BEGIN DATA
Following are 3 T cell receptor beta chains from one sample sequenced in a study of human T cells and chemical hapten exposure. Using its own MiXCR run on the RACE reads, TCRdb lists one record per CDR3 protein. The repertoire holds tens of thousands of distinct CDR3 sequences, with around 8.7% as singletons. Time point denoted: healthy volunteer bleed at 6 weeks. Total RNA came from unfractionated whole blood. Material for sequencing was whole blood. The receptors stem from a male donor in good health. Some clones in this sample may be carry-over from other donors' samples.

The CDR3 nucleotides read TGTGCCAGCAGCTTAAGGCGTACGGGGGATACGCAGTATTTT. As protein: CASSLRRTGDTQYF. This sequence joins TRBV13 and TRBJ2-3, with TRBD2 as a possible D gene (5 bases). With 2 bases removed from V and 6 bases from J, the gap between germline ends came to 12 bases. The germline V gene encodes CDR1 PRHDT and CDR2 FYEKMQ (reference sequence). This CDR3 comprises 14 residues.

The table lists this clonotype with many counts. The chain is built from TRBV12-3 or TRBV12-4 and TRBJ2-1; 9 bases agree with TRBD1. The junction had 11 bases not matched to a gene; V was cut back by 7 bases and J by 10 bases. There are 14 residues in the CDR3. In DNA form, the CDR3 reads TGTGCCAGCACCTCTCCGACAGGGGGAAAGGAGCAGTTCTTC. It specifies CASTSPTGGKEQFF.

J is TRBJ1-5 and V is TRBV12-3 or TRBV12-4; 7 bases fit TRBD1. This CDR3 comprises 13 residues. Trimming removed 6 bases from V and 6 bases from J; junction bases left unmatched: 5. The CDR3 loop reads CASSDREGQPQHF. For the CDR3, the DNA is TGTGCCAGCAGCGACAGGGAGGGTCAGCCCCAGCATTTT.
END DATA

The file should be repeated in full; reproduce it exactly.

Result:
Following are 3 T cell receptor beta chains from one sample sequenced in a study of human T cells and chemical hapten exposure. Using its own MiXCR run on the RACE reads, TCRdb lists one record per CDR3 protein. The repertoire holds tens of thousands of distinct CDR3 sequences, with around 8.7% as singletons. Time point denoted: healthy volunteer bleed at 6 weeks. Total RNA came from unfractionated whole blood. Material for sequencing was whole blood. The receptors stem from a male donor in good health. Some clones in this sample may be carry-over from other donors' samples.

The CDR3 nucleotides read TGTGCCAGCAGCTTAAGGCGTACGGGGGATACGCAGTATTTT. As protein: CASSLRRTGDTQYF. This sequence joins TRBV13 and TRBJ2-3, with TRBD2 as a possible D gene (5 bases). With 2 bases removed from V and 6 bases from J, the gap between germline ends came to 12 bases. The germline V gene encodes CDR1 PRHDT and CDR2 FYEKMQ (reference sequence). This CDR3 comprises 14 residues.

The table lists this clonotype with many counts. The chain is built from TRBV12-3 or TRBV12-4 and TRBJ2-1; 9 bases agree with TRBD1. The junction had 11 bases not matched to a gene; V was cut back by 7 bases and J by 10 bases. There are 14 residues in the CDR3. In DNA form, the CDR3 reads TGTGCCAGCACCTCTCCGACAGGGGGAAAGGAGCAGTTCTTC. It specifies CASTSPTGGKEQFF.

J is TRBJ1-5 and V is TRBV12-3 or TRBV12-4; 7 bases fit TRBD1. This CDR3 comprises 13 residues. Trimming removed 6 bases from V and 6 bases from J; junction bases left unmatched: 5. The CDR3 loop reads CASSDREGQPQHF. For the CDR3, the DNA is TGTGCCAGCAGCGACAGGGAGGGTCAGCCCCAGCATTTT.